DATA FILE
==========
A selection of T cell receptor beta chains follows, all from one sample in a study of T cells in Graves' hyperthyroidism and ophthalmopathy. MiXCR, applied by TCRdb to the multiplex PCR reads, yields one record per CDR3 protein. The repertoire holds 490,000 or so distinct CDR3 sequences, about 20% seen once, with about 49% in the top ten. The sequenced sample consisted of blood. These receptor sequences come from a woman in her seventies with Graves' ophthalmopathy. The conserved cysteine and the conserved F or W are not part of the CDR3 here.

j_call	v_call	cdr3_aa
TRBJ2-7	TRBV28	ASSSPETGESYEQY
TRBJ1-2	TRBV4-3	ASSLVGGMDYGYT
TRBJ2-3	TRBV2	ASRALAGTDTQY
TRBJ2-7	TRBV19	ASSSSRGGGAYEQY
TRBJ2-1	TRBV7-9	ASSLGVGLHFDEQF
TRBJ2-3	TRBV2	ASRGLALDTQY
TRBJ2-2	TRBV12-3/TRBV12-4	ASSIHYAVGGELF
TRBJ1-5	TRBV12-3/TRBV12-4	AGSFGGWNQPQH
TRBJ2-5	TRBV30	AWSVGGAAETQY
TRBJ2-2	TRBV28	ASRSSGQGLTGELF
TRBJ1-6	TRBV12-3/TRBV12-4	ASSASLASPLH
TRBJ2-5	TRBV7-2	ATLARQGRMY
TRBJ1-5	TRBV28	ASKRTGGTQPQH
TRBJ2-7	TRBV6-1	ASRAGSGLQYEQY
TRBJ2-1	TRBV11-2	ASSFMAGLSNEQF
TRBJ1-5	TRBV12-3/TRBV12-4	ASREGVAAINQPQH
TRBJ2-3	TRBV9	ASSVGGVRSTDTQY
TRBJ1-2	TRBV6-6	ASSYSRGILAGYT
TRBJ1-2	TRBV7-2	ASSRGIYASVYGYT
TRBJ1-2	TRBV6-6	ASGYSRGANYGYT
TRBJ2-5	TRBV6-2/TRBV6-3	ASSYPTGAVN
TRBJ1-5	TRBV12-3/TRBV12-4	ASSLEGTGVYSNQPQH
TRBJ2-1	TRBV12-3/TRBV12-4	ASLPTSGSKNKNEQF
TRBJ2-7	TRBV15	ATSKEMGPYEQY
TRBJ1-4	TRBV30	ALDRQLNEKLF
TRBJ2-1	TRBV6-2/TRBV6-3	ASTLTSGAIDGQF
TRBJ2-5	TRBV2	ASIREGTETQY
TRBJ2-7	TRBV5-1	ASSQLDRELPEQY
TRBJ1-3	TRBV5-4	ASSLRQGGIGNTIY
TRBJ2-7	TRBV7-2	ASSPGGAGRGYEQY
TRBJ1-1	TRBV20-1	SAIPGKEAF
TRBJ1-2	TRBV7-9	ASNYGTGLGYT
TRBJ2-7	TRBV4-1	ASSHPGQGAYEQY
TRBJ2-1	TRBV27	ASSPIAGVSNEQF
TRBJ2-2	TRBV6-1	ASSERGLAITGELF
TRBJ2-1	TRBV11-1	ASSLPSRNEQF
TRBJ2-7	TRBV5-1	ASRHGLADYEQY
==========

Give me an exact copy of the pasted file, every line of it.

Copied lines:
A selection of T cell receptor beta chains follows, all from one sample in a study of T cells in Graves' hyperthyroidism and ophthalmopathy. MiXCR, applied by TCRdb to the multiplex PCR reads, yields one record per CDR3 protein. The repertoire holds 490,000 or so distinct CDR3 sequences, about 20% seen once, with about 49% in the top ten. The sequenced sample consisted of blood. These receptor sequences come from a woman in her seventies with Graves' ophthalmopathy. The conserved cysteine and the conserved F or W are not part of the CDR3 here.

j_call	v_call	cdr3_aa
TRBJ2-7	TRBV28	ASSSPETGESYEQY
TRBJ1-2	TRBV4-3	ASSLVGGMDYGYT
TRBJ2-3	TRBV2	ASRALAGTDTQY
TRBJ2-7	TRBV19	ASSSSRGGGAYEQY
TRBJ2-1	TRBV7-9	ASSLGVGLHFDEQF
TRBJ2-3	TRBV2	ASRGLALDTQY
TRBJ2-2	TRBV12-3/TRBV12-4	ASSIHYAVGGELF
TRBJ1-5	TRBV12-3/TRBV12-4	AGSFGGWNQPQH
TRBJ2-5	TRBV30	AWSVGGAAETQY
TRBJ2-2	TRBV28	ASRSSGQGLTGELF
TRBJ1-6	TRBV12-3/TRBV12-4	ASSASLASPLH
TRBJ2-5	TRBV7-2	ATLARQGRMY
TRBJ1-5	TRBV28	ASKRTGGTQPQH
TRBJ2-7	TRBV6-1	ASRAGSGLQYEQY
TRBJ2-1	TRBV11-2	ASSFMAGLSNEQF
TRBJ1-5	TRBV12-3/TRBV12-4	ASREGVAAINQPQH
TRBJ2-3	TRBV9	ASSVGGVRSTDTQY
TRBJ1-2	TRBV6-6	ASSYSRGILAGYT
TRBJ1-2	TRBV7-2	ASSRGIYASVYGYT
TRBJ1-2	TRBV6-6	ASGYSRGANYGYT
TRBJ2-5	TRBV6-2/TRBV6-3	ASSYPTGAVN
TRBJ1-5	TRBV12-3/TRBV12-4	ASSLEGTGVYSNQPQH
TRBJ2-1	TRBV12-3/TRBV12-4	ASLPTSGSKNKNEQF
TRBJ2-7	TRBV15	ATSKEMGPYEQY
TRBJ1-4	TRBV30	ALDRQLNEKLF
TRBJ2-1	TRBV6-2/TRBV6-3	ASTLTSGAIDGQF
TRBJ2-5	TRBV2	ASIREGTETQY
TRBJ2-7	TRBV5-1	ASSQLDRELPEQY
TRBJ1-3	TRBV5-4	ASSLRQGGIGNTIY
TRBJ2-7	TRBV7-2	ASSPGGAGRGYEQY
TRBJ1-1	TRBV20-1	SAIPGKEAF
TRBJ1-2	TRBV7-9	ASNYGTGLGYT
TRBJ2-7	TRBV4-1	ASSHPGQGAYEQY
TRBJ2-1	TRBV27	ASSPIAGVSNEQF
TRBJ2-2	TRBV6-1	ASSERGLAITGELF
TRBJ2-1	TRBV11-1	ASSLPSRNEQF
TRBJ2-7	TRBV5-1	ASRHGLADYEQY